So back in March 2005 we got a 4-in-1 fruit tree. It's four stone fruits: peaches, nectarines, plums, and apricots. Today for the first time I picked fruit from the tree. I pulled two peaches and a plum and gave Rick one peach and took the other two to work. The peaches were lovely, and the plum was plum perfection. Even if my Calla Lillies are having a crisis, my roses are being overrun by weeds, and my oregano is choking out the mint (which really I didn't think anything could win over mint), my fruit tree is happy and healthy and bearing lots of yummy fruits in at least 3 different varieties. I think the apricots are coming later. This is definitely one of the coolest things I've ever planted in the ground. And oatmeal with fresh peach and plum on top makes coworkers jealous.

Thursday, July 06, 2006

The Devil Wears Prada

So last night I utterly forgot that I wanted to go to Will's dance thing in San Leandro and instead planned to go to the gym and a movie with Rick. The upside is that I still got some exercise, only it wasn't really dancing, and dancing is always the best exercise.

But as a trade-off I did also get to see The Devil Wears Prada, which was a fun film. It left me with three major tracks running in my head.
1. Gosh Anne Hathaway is pretty. Pretty pretty girl.
2. Ah Paris. I want to go back to Paris. Now.
3. I really want a grilled cheese sandwich.

Overall, a predictable movie well played. And did I mention that you get to look at Anne Hathaway for almost 2 hours? Yah. Pretty.

Wednesday, July 05, 2006

Browncoat Ball

Speaking of the Browncoat Ball, tickets are on sale now. A few months ago, I spent a lot of time hammering out the details for the various venues and menus and events. Then it sat idle for a little while while I waited for Ray to finish up the website. Now I'm diving back in, making up a playlist for Friday night, planning to spend July 29th in the city, first going through a tour of Chinatown, then lunch at the Empress of China, culiminating in a scavenger hunt collection tour of the 20 blocks between the hotel and Pier 39. That should be a fun day. With just 2 1/2 months to the biggest event I've ever organized, I'm getting a smidgen intimidated, but it'll all work out just fine. It's all details now. The main events are set in stone and they should be great.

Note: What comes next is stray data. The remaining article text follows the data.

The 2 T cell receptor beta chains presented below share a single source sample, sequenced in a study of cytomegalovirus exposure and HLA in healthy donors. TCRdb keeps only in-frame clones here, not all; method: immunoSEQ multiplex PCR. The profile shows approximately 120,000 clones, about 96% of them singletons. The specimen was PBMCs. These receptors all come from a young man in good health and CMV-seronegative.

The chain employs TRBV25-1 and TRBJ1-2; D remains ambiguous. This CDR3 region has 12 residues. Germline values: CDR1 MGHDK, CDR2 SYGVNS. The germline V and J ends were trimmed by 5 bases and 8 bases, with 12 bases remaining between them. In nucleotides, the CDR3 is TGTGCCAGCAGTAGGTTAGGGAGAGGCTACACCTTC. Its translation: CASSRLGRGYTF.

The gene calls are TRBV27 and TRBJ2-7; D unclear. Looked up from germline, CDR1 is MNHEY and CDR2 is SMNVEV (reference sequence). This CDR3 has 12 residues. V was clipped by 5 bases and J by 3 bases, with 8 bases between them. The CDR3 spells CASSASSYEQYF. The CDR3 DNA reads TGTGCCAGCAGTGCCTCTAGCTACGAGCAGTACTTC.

Tickets are $150, and that includes two nights of dinner and dancing, a boat cruise, and a tour of Chinatown. It should be great. I can't wait!

4th of July

I had this plan. It was a good plan. But it was utterly foiled by a pool, a baby, and dancing.

Erik and Marissa were hosting a 4th of July BBQ starting at noon. T and Danielle were hosting a 4th of July BBQ starting at 4pm. I figured, go to one for a few hours, and then head on to the next one. It was a beautiful plan. But just before 3, Dave and Ellen arrived with Sarah. She'd just cut her fourth tooth this morning and was headed to the pool for her first swim. So out to the pool we all went, and bobbed around, cannon-balled, played pool Katamari, compared relative whiteness, and splashed around until thoroughly pruney.